How we die is a question that concerns every single mortal being. Recent events have put this question in the spotlight. In August 2014 Parliamentarian Mario Oriani-Ambrosini, terminally ill, in the last stages of lung cancer hastened his imminent death by shooting himself. Our revered Madiba lingered for months hooked up to machines after doctors declared him to be in “permanent vegetative state”. In July 2014 Archbishop Emeritus Desmond Tutu declared himself to be in favour of assisted dying should he ever find himself terminally ill and/or in a situation of intractable, unbearable suffering.
On October 4th 2014 DignitySA, a group committed to lobbying for changes that address the question of dignity and quality of life when we are dying met with a panel of expert lawyers to plan our way forward.
It is sadly ironic that it was under Madiba’s tenure, as our first democratic President, that a South African Law Commission was appointed to look into issues pertaining to dying well. In 1999, the commission, chaired by the late Justice Mahomed published its findings and recommendations. It is unfortunate that this important document and its recommendations continue to languish on the shelves of Parliament.
This means that for the last 15 years the State has not fulfilled its Constitutional obligation to respect, protect and promote its citizens’ fundamental human rights (as contained in the Bill of Rights in Chapter 2 of the Constitution) to:
- inherent dignity and to have their dignity respected and protected (Section 10 of the Bill of Rights)
- life, in respect of which death is an undeniable and ultimate part (Section 11 of the Bill of Rights)
- not be treated in a cruel, inhuman or degrading way (Section 12(1)(e) of the Bill of Rights)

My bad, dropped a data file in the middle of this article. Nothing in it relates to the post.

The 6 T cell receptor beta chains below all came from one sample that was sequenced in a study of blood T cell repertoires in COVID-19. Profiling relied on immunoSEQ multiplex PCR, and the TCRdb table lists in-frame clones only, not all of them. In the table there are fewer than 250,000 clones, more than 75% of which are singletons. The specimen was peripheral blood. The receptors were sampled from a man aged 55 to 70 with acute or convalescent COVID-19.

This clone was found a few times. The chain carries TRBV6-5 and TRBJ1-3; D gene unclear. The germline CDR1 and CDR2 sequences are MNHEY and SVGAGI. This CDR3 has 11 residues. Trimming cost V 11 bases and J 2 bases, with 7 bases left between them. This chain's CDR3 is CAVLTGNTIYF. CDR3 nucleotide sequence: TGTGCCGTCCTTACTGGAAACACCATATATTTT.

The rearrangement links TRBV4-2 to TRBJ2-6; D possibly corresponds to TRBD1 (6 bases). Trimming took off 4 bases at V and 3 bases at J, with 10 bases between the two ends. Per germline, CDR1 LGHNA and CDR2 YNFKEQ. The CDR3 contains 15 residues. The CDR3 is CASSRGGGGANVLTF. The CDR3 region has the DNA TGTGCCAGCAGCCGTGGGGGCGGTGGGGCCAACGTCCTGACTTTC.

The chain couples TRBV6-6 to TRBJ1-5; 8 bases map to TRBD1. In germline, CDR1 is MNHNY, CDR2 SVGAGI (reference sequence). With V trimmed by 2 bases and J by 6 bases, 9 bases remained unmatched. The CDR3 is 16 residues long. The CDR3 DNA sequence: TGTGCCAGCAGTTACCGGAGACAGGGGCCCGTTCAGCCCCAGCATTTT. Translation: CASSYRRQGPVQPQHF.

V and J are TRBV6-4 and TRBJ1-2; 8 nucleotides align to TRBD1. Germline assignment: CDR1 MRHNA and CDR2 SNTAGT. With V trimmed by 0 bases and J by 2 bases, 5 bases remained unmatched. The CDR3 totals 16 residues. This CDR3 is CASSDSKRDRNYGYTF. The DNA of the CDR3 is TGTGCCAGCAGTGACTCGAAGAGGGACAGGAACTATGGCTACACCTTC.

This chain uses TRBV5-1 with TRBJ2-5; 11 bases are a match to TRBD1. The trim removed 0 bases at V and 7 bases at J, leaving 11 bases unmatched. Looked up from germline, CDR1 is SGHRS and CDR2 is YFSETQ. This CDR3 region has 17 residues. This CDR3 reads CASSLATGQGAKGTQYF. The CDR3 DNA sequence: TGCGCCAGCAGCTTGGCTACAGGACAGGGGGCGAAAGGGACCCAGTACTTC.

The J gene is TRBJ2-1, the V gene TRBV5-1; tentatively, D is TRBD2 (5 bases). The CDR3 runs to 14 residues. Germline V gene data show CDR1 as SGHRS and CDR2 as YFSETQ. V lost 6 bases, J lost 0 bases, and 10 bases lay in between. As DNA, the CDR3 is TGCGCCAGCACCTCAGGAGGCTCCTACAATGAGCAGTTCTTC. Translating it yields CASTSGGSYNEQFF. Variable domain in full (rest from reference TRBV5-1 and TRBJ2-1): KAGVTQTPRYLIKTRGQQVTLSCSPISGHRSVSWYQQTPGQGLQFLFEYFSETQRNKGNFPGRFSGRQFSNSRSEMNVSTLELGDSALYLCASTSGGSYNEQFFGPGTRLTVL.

- bodily and psychological integrity and security and controlling of their bodies (Section 12(2) and 12(2)(b) of the Bill of Rights)
Hereinafter referred to collectively as “Constitutionally guaranteed fundamental human rights”.
One of the measures that DignitySA will take is to approach the Ministers for Health, Justice and Constitutional Development, and Social Welfare and the respective Parliamentary Committees, to review the Law Commission Report and to reconsider in the light of recent developments both nationally and globally, those rights to personal dignity which would bring untold relief to untold numbers of our citizens who are terminally ill.
A second measure is to initiate a court case as DignitySA has been approached by several citizens who are terminally ill and distressed that their Constitutionally guaranteed fundamental human rights won’t be respected, protected and promoted and that they will die without dignity.
DignitySA has therefore decided to collaborate with attorneys, counsel and senior counsel, who are offering their services pro bono, to bring a case to the High Court in the first quarter of 2015. This is a matter which concerns all South Africans whatever their age, race, gender or religion; on this basis DignitySA will endeavor to support a representative group of applicants.
Court cases can drag on, and it is possible that some of the applicants may die before the positive outcome in court that DignitySA anticipates. We therefor urge that parliamentarians act to take further the work completed in 1999 and expedite an urgent bill through parliament –thus making Dignity’s High court case redundant. This would be the first prize for all concerned and a positive and powerful step towards making our constitution live, even when people are dying.
Administration & Office:
Cell 076 – 942 4477
Fax 021 – 959 1325
Dignity South Africa
PO Box 927
Cape Town 8000
Thank you for your support!
Dignity South Africa – Legalise Assisted Dying | my life ~ my choice